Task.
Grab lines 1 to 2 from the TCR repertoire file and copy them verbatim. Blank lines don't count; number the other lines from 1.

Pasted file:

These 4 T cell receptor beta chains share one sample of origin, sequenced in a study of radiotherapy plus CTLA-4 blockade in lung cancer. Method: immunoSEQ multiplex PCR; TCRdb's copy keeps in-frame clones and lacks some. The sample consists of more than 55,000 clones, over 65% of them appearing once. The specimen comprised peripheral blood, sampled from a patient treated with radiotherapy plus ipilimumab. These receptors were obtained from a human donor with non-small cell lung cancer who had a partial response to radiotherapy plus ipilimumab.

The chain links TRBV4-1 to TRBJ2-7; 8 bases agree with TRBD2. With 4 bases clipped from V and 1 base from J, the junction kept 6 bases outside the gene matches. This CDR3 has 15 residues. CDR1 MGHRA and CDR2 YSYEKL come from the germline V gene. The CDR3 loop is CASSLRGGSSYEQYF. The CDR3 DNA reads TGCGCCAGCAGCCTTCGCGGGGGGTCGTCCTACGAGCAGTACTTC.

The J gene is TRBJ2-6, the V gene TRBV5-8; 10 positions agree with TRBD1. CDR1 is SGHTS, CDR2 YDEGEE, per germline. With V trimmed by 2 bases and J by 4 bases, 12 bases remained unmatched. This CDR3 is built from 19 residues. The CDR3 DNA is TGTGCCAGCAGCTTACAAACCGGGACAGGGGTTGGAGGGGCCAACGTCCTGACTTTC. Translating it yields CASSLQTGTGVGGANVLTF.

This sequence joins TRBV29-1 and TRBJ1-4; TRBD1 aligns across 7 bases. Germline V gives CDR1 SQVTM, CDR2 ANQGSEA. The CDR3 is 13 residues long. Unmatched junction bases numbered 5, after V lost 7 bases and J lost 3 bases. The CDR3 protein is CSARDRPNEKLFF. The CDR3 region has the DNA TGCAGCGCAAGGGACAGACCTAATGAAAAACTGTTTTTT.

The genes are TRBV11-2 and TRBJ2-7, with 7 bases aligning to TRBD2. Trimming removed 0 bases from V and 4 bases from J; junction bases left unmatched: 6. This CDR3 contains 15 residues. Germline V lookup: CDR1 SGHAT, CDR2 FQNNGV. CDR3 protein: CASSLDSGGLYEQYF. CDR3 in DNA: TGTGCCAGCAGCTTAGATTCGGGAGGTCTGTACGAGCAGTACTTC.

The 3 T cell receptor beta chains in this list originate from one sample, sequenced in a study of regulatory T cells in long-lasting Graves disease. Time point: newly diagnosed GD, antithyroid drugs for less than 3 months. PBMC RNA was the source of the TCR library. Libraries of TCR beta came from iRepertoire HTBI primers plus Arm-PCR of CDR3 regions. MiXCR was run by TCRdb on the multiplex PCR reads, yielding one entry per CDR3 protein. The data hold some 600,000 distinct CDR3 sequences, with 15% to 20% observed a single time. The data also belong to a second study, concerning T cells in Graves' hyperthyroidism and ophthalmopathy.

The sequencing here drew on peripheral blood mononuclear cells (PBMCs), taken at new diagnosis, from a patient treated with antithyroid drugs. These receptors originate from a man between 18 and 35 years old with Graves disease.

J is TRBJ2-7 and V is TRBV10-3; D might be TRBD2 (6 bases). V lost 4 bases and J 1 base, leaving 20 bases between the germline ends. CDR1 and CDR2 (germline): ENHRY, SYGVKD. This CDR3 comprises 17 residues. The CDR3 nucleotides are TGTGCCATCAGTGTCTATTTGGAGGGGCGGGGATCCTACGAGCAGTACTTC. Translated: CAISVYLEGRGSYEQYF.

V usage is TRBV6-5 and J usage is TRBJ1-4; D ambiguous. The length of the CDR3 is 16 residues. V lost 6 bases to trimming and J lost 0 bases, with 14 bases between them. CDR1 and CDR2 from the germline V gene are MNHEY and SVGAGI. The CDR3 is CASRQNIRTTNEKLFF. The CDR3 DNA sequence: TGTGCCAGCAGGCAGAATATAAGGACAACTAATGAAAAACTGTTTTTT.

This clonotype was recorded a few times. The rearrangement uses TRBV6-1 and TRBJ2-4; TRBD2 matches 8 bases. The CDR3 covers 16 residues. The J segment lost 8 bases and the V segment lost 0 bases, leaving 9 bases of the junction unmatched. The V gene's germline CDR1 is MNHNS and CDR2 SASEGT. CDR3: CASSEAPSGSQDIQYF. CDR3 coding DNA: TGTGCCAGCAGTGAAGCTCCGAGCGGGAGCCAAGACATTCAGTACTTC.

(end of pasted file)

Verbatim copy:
These 4 T cell receptor beta chains share one sample of origin, sequenced in a study of radiotherapy plus CTLA-4 blockade in lung cancer. Method: immunoSEQ multiplex PCR; TCRdb's copy keeps in-frame clones and lacks some. The sample consists of more than 55,000 clones, over 65% of them appearing once. The specimen comprised peripheral blood, sampled from a patient treated with radiotherapy plus ipilimumab. These receptors were obtained from a human donor with non-small cell lung cancer who had a partial response to radiotherapy plus ipilimumab.

The chain links TRBV4-1 to TRBJ2-7; 8 bases agree with TRBD2. With 4 bases clipped from V and 1 base from J, the junction kept 6 bases outside the gene matches. This CDR3 has 15 residues. CDR1 MGHRA and CDR2 YSYEKL come from the germline V gene. The CDR3 loop is CASSLRGGSSYEQYF. The CDR3 DNA reads TGCGCCAGCAGCCTTCGCGGGGGGTCGTCCTACGAGCAGTACTTC.